Tara-Lee Gardner was on cloud nine, sitting in a restaurant across the street from Seaspan, after a very
successful pre-employment weld test at Seaspan. She and another applicant were excitedly discussing
the company and the prospect of a career there, when something unexpected happened.
The story starts about a year before that, though. Then, Tara-Lee Gardner was working full-time as a
jeweler, yet having a hard time making enough money to live in one of Canada’s most expensive cities.
Her friend Marley, a welder at Seaspan, suggested that Tara Lee’s jewelry-making background – fine
motor skills, excellent hand-eye coordination and soldering experience – would be very transferrable to
work as a welder and sang the praises of Seaspan as an employer. The seed was successfully planted.
Shortly thereafter, Tara-Lee, a member of the Sto:lo Nation, reached out to ACCESS, the Aboriginal
Community Career Employment Services Society, to find out about the possibility of funding to help her
“Just after I graduated from my Foundations course, I was working another job, it paid the bills, but it
was repetitive work. I was still really focussed on Seaspan,” Tara-Lee explains. “I knew that to apply
there, I had to have my CWB Flux Core ticket. That was a process!” she adds, flashing a characteristic
wide smile. She returned to BCIT to refine her technique and obtain her certification, working 16-hour
days. During that process, her instructors told her about a new, two-week pilot program, just starting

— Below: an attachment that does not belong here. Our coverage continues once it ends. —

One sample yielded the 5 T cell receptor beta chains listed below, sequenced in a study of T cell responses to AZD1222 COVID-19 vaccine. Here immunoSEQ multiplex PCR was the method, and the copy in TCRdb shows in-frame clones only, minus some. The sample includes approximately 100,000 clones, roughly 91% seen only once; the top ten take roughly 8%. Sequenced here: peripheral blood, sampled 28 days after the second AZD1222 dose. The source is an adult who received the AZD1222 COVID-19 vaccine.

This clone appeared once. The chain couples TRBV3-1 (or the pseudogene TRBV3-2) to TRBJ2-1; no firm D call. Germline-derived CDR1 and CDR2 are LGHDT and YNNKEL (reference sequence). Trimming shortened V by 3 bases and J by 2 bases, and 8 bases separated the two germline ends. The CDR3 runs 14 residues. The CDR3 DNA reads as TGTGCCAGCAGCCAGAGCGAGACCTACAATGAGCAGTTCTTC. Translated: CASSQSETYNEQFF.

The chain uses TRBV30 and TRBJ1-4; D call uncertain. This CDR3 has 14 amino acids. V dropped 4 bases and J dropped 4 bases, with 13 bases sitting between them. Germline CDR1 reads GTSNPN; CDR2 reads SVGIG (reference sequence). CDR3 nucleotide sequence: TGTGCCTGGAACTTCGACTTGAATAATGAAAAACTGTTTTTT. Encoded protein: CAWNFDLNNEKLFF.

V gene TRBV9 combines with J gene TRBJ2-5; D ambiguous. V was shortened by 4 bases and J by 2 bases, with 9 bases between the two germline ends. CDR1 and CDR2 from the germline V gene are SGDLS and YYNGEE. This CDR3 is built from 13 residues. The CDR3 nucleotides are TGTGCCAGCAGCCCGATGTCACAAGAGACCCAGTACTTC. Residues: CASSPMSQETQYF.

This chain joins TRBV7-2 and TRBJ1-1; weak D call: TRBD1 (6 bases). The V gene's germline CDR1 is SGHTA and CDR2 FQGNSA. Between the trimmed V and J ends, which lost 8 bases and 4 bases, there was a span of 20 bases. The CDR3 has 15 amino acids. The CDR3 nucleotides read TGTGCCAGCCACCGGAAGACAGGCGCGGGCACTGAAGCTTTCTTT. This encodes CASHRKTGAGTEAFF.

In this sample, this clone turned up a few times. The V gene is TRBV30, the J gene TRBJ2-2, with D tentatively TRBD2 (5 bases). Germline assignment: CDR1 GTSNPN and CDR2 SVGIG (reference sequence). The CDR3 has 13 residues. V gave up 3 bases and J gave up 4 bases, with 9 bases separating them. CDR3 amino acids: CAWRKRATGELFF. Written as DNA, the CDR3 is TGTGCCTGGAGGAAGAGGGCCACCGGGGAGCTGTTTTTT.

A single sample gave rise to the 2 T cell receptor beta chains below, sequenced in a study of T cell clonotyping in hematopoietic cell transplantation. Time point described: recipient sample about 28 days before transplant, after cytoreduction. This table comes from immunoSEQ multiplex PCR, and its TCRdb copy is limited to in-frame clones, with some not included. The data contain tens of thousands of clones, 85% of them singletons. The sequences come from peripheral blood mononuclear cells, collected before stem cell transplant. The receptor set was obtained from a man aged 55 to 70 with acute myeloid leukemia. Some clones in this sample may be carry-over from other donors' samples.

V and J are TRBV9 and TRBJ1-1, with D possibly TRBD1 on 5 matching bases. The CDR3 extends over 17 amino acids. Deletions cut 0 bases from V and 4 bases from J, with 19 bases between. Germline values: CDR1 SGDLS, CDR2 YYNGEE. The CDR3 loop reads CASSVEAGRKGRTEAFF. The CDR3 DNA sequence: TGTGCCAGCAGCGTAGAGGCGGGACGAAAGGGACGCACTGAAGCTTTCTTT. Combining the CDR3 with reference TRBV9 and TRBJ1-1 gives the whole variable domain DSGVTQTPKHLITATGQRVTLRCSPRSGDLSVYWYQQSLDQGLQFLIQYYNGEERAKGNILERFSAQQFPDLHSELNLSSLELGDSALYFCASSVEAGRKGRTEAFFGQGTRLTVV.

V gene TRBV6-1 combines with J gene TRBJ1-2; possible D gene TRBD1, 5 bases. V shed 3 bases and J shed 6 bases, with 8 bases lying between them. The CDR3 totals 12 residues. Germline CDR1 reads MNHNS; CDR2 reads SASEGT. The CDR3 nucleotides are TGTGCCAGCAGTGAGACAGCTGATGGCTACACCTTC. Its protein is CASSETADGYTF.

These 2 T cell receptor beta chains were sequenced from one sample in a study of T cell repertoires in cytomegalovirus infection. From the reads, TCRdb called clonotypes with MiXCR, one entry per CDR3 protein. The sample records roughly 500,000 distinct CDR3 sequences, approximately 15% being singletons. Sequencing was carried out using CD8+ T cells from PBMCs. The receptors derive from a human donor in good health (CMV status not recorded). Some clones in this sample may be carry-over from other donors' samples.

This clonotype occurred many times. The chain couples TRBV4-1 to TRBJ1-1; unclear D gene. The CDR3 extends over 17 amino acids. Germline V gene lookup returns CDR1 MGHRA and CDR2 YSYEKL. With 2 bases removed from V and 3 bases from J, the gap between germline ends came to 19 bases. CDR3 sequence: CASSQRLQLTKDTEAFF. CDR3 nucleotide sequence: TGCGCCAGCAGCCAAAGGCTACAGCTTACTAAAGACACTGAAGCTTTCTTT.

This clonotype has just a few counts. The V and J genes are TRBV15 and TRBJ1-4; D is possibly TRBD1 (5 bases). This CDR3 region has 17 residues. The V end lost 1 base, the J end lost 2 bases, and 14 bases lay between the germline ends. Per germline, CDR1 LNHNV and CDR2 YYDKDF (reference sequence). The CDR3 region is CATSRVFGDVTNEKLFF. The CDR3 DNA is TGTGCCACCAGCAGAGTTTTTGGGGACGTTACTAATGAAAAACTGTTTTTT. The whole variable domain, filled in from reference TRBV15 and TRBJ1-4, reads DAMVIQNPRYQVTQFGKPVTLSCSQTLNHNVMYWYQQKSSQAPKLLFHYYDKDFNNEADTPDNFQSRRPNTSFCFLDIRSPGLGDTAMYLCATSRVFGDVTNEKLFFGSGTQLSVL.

up, for certification in Marine Construction. She signed up immediately.
“I wanted to have as much as possible under my belt. I was welding from 7am to 10pm, just so
motivated to get a job at Seaspan!”
When the day of her pre-employment weld test arrived, Tara-Lee found herself in a room with several
other women “I had thought it would be one-on-one. Now I had an audience – even more nerve-
wracking! But when we got to the end of it, Benny, the tester, said ‘You guys all did really well and I’m
pretty sure a celebration is in order.’ I was SO excited!”
Tara Lee and another applicant went straight to the restaurant across the street from the shipyard.
It’s at that point that things took an unexpected turn. As the women discussed the benefits of working
at Seaspan (union-shop, benefits, pension, further education) and their excitement at the idea of making
a career there, Mark Lamarre, the new CEO of Seaspan, was sitting nearby. “This man comes up to us,
and says, ‘Do I understand you’re starting at Seaspan?’ We told him about the test we just took. He told
us who he was and said how nice it was to hear how excited we were.” Lamarre gave the women his
card and told them to get in touch if they ran into any problems during the process. As it turned out,
both of the well-qualified applicants sailed through on their own, but what a story they had to tell their
families that night: “You are never going to guess what happened to me today!”
Tara-Lee accepted a position as a welding apprentice in September. “Coming in, I sort of expected a
mentality that this wasn’t a place for women. But I met none of that. Everyone has been just great, from
chargehands to other welders, really happy to give a hand and answer questions.” She is working on the
Joint Support Ship now, and enjoying variety of work that comes her way. “And I LOVE welding. Once
you get to be good, it is so rewarding: chip the slag away and there is a beautiful, mint weld underneath.
Like a big curtain reveal,” she laughs. Tara-Lee will return to BCIT in January to get her Welder Level 3
Training, on her way to obtaining her Red Seal.